From Abscam to “Johns”–Long Island stings always controversial
MANHASSET, New York (PIX11) - When PIX 11 went to the Manhasset, gated community that’s home to the oldest “john” accused in the Nassau County prostitution sting, we found sympathy from a female neighbor at The Chatham.
“It’s kind of mean,” said Adrienne Saporta, speaking of the publicizing of 79 year old Ivan Dochter’s photo, along with 103 other men charged with patronizing prostitutes. “I don’t like to judge them. It’s very judgmental.”
Dochter, a lawyer, and his wife haven’t been seen since the 104 photos were plastered all over television, newspapers, and the Internet on Monday, as District Attorney, Kathleen Rice, announced undercover officers had busted the men over a one-month period. The suspected “johns” were recorded on hidden camera, in unnamed hotels, as they agreed to pay between $50 and $100 for sex. The men worked in many different professions–and among those arrested were doctors, a financier, and a New York City fireman.
“Putting the johns on TV is mean,” added Saporta. “Mean to thir families, their wives. You don’t know why they’re going to these women.”
Videotaped “stings” on Long Island are nothing new. In the late 1970’s and early 1980’s, the FBI field office in Hauppauge, Long Island ran the Abscam operation, which recorded public officials accepting bribes–in some cases, from a man they believed was a Middle Eastern sheik. A U.S. Senator from New Jersey–Harrson Williams–and five, other U.S. Congressmen–were eventually convicted in Abscam.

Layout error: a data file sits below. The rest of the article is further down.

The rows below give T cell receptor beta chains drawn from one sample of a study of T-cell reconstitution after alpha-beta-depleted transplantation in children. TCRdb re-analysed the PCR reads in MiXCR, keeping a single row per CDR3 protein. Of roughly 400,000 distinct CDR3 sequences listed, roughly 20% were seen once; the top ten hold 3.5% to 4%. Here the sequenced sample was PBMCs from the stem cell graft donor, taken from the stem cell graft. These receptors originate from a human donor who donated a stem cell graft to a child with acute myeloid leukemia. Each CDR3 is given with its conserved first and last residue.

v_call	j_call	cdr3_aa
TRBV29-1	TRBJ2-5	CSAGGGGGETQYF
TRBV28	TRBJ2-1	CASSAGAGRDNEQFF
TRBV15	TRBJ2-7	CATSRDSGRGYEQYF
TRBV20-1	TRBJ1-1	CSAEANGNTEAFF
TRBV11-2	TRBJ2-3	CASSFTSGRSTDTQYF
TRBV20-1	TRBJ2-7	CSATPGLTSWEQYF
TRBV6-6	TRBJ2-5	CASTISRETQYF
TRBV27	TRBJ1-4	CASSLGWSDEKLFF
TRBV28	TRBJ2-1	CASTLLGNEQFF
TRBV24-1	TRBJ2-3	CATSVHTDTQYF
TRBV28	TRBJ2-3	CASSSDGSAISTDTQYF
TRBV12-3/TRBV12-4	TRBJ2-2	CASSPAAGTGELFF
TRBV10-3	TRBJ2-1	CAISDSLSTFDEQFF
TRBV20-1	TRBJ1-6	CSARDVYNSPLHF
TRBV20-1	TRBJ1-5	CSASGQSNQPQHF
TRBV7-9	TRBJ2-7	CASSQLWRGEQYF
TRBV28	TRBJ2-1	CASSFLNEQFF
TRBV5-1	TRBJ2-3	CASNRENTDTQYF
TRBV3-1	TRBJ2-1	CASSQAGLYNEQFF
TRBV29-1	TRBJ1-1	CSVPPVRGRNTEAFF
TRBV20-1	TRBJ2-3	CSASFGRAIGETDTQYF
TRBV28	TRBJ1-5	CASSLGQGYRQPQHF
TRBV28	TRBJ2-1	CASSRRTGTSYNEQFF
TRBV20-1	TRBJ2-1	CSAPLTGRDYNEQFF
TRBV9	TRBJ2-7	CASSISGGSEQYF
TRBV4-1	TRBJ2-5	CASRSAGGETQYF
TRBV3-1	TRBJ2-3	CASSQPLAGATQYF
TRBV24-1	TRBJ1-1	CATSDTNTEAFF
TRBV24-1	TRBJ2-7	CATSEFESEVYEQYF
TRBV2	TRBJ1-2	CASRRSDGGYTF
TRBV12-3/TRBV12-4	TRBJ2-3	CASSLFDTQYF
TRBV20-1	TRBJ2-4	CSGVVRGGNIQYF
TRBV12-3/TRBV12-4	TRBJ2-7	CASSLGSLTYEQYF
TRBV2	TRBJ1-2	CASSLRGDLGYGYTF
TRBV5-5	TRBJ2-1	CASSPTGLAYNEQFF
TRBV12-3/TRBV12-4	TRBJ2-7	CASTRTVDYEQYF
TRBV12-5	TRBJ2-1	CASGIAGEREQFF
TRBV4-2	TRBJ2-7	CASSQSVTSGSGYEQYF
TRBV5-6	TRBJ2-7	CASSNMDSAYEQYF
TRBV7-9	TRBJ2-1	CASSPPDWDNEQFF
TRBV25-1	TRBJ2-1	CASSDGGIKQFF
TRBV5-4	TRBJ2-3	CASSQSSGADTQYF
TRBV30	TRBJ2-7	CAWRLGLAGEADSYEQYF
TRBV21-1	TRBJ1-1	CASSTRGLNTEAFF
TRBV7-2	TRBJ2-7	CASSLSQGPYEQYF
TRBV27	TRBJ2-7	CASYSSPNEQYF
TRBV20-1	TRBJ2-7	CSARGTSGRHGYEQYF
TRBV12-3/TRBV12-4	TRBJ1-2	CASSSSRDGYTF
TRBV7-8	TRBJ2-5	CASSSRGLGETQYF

Undercover stings have also been used in terrorism investigations.
But Kathleen Rice’s decision to identify the accused johns with names and photos, before trial, struck many–male and female–as unnecessarily hurtful to their wives and children.
She is not the first public official seeking to identify johns, who patronize an industry where many girls, teens and young women are trafficked against their will–or suffer from drug or psychological problems. Rice insisted johns need to be shamed, so they will stop funding a business that thrives, because of high demand for paid sex.
In 1979, then New York City Mayor, Ed Koch, told the city-owned WNYC to broadcast the names of men patronizing prostitutes in a program called “The John Hour”. Only one episode ran, but Koch was not the person behind the decision to discontinue it.
It’s worth noting the NYPD arrested 186 johns in a single month–in January 2012–in an effort called “Operation Losing Proposition.” BUT, the names of the johns were not publicized and no photos were released. Defense attorneys for Rice angrily told PIX 11 Monday they will accuse Rice’s investigators of entrapment. Not to mention humiliation.